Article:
The use of the airabrasive process for cleaning ethnological materials

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Publication Type:

Journal Article


Gibson, Bethune M.;


Studies in conservation, Volume 14, Number 4, p.155-164 (1969)


abrasive cleaning, cleaning compound, corrosion, ethnographic objects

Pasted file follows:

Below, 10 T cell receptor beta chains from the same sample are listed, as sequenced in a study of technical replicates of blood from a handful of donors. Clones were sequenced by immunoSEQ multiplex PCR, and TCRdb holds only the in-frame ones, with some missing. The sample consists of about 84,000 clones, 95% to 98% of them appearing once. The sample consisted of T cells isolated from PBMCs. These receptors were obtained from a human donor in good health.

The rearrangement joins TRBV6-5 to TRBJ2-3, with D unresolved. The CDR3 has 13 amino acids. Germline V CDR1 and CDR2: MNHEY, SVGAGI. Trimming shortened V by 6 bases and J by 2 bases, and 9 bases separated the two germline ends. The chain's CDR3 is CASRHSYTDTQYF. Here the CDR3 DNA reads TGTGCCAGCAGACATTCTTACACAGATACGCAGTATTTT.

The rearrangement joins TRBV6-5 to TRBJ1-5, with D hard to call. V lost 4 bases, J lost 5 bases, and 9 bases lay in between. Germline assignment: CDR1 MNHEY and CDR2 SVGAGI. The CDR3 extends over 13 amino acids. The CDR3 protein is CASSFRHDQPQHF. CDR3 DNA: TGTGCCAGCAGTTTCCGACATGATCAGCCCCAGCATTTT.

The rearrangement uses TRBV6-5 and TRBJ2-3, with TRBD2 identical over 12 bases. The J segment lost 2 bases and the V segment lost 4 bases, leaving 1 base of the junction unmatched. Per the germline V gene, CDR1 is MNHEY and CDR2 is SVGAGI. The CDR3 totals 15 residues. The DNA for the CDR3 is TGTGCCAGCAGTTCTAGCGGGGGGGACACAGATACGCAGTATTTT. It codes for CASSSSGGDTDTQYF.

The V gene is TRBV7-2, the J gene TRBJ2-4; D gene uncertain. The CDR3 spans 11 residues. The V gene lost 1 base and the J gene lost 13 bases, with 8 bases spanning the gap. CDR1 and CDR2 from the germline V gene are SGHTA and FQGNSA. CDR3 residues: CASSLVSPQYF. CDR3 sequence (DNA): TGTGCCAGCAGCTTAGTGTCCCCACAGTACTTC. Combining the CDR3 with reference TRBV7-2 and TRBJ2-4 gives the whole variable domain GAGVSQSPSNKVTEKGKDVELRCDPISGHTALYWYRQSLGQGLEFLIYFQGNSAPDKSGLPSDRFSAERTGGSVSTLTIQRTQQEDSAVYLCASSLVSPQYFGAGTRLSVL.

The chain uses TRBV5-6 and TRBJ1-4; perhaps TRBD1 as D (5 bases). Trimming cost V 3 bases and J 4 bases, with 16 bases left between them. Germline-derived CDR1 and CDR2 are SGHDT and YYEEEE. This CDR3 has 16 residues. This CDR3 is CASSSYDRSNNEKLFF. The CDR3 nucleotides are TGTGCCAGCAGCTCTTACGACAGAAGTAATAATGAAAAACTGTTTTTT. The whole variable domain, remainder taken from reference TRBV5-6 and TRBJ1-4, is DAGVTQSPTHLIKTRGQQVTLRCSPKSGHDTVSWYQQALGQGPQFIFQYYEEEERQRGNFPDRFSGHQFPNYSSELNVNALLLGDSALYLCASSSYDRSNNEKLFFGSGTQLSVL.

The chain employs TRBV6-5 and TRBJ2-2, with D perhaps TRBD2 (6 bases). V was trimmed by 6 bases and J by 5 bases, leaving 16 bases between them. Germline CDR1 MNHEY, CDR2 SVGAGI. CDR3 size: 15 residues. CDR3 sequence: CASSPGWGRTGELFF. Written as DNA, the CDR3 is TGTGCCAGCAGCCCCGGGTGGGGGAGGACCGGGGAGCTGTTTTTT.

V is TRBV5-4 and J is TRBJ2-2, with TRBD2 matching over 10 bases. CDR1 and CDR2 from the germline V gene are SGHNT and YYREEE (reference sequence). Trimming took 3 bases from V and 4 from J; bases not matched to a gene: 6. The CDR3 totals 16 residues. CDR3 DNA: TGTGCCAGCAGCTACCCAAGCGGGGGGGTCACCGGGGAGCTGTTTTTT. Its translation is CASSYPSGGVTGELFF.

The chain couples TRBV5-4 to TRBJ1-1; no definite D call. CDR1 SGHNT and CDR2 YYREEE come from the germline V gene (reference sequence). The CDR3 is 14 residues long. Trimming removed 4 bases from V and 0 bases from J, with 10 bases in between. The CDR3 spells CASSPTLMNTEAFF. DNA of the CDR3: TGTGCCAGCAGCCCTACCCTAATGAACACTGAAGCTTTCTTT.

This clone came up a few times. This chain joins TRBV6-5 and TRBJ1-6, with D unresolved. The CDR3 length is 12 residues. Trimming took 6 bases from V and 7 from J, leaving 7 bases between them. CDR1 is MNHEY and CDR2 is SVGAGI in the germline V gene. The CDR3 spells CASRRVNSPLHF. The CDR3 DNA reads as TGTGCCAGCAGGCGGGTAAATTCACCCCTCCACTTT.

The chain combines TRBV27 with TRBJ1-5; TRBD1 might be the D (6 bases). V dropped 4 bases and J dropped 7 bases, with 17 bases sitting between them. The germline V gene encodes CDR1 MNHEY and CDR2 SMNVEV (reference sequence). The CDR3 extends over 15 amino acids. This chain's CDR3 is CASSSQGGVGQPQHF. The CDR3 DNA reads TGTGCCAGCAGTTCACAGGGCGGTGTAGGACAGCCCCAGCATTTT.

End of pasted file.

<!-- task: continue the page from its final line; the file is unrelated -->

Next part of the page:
Ethnological specimens of many different materials can be dry cleaned mechanically by means of a grit-spraying unit. Plain and painted leather, corroded metal, beadwork, metallic embroidery, wood, ivory, bone, basketry, some paper, pottery, shell, some textiles, and stone are items which can be cleaned with less disturbance to the surface than is often occasioned by the use of other methods. A specimen constructed of several materials may be cleaned by this one method rather than by several, thereby also avoiding the use of water, solvents, or other chemicals. The powdered abrasives used are calcium magnesium carbonate, sodium bicarbonate, glass beads, and several grades of aluminum oxide. Silicone carbide powder is used occasionally for very hard corrosion products on metal.